I've mentioned several times in my blog, recently, that when hiring someone for a job, companies should value the person, not a piece of paper. Today, I read an interesting blog on how to recognise a good programmer. Although it's main target was programmers, in general, it could be used to apply to any skilled discipline. Through my experience, I'll have to agree with all the points that were raised in the blog. I'd encourage anyone who wishes to be good at anything, to actually read the blog. It's main points are:
I agree with this. In order to be really good at something, a person needs to be driven by passion. Someone who merely does it for the sake of the job, will never be good at it. I personally believe that passion is the most important ingredient.
- Self taught
If someone needs to be taught something, they aren't going to get very good at it. In the case of programmers, most of them start really young. I've personally known someone who started programming at 4! So, it's never too young to start learning any skill. It just gives them more time to get good at it.
Just because someone may lack certain social skills, doesn't mean that they're stupid. It's important to be able to evaluate intelligence and the only good way to do it is by actually talking to a person about something relevant. None of the small talk crap. Also, no amount of parametric testing will help at all.
- Hidden experiences
Do not assume that a CV tells everything. Someone who is passionately drive, will have things done for "fun", that don't make it into the CV. In fact, they'd probably have more missing from their CV, than in it. If they had to list everything, it'll probably take 20 pages instead of 2.The CV would just contain the highlights.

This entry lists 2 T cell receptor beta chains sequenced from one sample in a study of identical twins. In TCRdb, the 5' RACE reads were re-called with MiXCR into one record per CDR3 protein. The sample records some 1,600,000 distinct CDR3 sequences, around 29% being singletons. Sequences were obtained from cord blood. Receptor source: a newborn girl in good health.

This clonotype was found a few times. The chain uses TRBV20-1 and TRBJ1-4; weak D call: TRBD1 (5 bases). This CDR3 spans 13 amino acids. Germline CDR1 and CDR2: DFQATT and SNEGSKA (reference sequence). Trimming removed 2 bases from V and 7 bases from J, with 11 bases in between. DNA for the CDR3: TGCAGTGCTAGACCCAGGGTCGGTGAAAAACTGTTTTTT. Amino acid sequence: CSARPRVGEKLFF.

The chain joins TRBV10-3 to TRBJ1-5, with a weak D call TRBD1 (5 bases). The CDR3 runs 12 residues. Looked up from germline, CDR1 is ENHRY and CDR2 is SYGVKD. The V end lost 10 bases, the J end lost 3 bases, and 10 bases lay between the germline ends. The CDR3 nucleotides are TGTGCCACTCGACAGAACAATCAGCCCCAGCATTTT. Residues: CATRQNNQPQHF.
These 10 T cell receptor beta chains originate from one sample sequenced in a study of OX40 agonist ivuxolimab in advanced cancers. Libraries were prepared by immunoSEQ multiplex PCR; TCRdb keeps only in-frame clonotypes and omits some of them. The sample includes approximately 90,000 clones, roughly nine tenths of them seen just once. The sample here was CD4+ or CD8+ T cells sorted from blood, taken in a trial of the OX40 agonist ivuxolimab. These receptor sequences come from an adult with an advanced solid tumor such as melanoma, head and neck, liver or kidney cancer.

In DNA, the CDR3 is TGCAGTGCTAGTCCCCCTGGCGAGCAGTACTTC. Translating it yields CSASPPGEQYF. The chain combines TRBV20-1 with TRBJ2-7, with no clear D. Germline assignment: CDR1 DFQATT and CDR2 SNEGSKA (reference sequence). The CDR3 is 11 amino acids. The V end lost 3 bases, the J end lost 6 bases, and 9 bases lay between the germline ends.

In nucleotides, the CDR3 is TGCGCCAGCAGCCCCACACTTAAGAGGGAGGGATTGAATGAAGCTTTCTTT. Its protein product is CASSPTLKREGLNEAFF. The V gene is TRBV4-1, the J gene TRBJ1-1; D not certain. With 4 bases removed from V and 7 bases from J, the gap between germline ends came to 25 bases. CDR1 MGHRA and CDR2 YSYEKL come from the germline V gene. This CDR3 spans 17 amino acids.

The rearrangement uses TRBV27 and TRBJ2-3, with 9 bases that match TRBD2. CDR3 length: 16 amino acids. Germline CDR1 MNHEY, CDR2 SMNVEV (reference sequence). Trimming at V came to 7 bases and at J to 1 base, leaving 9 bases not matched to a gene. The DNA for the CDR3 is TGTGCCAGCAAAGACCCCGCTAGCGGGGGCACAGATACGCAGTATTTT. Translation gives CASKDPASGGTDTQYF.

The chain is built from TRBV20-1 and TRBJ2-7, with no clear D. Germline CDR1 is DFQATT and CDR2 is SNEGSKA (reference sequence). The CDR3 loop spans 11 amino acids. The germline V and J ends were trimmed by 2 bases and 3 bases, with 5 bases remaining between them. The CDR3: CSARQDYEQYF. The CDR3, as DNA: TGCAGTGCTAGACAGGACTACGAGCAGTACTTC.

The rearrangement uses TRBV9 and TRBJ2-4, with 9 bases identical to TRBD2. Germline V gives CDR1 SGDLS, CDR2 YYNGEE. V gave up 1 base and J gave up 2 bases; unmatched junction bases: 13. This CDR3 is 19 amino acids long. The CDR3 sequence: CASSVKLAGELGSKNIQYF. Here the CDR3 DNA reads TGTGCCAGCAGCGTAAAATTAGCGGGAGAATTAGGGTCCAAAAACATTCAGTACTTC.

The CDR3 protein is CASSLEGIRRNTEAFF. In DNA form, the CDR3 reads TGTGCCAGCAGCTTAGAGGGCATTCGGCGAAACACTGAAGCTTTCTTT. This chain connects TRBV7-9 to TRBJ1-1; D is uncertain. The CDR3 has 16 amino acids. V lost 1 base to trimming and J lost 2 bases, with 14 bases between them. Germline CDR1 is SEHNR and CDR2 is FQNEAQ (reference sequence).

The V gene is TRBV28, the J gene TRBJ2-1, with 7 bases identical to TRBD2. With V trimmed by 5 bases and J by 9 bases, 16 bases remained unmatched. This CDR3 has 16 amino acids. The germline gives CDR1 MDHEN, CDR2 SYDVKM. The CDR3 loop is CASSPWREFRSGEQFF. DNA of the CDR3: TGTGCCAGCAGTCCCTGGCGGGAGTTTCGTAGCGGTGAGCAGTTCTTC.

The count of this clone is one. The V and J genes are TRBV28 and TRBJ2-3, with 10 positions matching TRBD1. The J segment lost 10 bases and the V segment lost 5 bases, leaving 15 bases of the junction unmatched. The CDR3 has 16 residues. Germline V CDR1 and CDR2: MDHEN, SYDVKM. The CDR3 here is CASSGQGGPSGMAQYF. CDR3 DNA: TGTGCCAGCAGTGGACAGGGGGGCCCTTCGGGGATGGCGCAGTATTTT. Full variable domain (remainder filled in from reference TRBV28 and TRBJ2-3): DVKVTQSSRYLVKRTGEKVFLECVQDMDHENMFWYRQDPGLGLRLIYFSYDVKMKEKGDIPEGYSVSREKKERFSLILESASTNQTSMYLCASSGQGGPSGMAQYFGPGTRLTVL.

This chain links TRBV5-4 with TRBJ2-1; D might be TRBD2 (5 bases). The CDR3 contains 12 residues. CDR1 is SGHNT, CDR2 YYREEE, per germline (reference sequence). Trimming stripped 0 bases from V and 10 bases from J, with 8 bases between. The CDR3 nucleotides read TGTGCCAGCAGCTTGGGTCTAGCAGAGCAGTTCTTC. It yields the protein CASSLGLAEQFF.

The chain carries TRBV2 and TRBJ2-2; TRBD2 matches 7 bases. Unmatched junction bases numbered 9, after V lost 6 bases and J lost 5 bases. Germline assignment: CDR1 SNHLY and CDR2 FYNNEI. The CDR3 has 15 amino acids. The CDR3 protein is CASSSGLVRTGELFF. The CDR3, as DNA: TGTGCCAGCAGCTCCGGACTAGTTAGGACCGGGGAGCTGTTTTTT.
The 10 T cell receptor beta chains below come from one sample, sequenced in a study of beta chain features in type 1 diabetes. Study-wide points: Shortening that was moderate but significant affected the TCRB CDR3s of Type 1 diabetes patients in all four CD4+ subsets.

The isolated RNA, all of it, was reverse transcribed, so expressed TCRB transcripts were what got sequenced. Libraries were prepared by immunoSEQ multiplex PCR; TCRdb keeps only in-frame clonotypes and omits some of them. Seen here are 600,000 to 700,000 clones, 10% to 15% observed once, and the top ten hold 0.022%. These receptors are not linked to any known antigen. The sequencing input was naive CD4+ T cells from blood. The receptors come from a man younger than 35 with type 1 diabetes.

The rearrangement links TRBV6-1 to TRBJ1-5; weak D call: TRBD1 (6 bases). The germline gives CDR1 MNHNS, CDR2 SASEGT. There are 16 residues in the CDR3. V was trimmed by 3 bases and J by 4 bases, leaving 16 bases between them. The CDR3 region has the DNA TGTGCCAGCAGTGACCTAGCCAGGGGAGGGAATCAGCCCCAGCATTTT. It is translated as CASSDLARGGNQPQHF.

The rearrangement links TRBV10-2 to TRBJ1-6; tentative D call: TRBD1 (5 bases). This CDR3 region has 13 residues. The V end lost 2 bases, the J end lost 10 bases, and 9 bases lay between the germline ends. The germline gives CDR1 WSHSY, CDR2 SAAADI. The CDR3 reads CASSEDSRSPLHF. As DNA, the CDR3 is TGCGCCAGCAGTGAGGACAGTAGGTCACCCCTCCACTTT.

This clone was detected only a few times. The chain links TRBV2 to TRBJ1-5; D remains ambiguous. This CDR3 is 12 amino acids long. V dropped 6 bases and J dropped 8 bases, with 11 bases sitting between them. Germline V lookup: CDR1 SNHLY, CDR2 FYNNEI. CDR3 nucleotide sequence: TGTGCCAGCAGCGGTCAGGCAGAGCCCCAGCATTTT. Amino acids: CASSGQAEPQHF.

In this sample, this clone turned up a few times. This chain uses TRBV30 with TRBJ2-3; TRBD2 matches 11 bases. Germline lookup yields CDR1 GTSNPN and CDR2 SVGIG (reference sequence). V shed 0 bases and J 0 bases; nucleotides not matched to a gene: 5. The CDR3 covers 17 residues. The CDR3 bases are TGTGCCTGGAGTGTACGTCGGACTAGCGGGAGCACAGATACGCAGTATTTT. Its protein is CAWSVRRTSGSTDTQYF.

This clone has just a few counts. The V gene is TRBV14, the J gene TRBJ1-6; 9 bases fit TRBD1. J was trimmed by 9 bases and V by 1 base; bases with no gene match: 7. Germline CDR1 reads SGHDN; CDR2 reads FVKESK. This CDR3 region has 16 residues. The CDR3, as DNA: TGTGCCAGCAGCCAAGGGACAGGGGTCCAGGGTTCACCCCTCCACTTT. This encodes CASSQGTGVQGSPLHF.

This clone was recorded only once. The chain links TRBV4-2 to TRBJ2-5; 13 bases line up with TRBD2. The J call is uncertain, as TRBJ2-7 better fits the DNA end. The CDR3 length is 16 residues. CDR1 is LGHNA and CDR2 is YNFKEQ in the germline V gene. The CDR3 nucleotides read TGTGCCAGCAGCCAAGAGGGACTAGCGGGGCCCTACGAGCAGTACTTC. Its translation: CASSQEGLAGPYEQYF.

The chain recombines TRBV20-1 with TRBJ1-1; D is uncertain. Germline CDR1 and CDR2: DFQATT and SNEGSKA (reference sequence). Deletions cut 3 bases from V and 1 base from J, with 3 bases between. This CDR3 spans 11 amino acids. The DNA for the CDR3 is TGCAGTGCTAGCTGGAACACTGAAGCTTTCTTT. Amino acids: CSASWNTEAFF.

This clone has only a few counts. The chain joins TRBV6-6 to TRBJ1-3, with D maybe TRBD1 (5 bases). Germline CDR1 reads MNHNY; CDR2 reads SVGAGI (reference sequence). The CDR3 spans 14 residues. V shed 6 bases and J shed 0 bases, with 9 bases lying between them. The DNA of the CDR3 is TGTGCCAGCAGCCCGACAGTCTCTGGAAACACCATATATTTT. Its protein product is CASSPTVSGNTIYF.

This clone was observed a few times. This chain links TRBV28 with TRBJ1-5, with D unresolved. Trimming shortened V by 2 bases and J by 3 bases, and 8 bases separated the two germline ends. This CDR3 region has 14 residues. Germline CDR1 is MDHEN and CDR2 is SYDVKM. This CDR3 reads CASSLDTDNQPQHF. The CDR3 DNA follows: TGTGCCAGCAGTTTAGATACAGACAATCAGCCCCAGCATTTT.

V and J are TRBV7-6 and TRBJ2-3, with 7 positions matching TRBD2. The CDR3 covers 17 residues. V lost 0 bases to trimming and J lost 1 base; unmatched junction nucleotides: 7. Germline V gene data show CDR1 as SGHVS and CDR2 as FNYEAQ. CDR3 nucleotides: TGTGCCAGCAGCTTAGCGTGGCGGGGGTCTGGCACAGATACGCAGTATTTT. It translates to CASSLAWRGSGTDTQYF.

- Variety of expertise
Their knowledge would not be constrained by anything but their thirst for knowledge. They would also, naturally, have knowledge in other relevant areas. Anyone who claims to only be good at one thing, is probably only good for one thing.
- Formal qualifications
Degrees and certifications are a completely useless indicator of how good a person is. They're only good for HR to cover their asses. A person who is good at something, will do it not for a degree. Any degree is just dressing.
Although a certification does not tell you how good someone really is, it will at least tell you how bad someone isn't. If they were able to pass the exams, at the very least, they'd know ABC, even if they didn't know XYZ. As a result, people ended up having to rely on a piece of paper to help them out. Certificates ended up being used as a baseline. As a result of this hiring practice, most people end up hiring the baseline.
So, how do we identify a code monkey then? Easy. Put 100 programmers in a room, get the 5 who are good to leave, and the ones that are left are the code monkeys.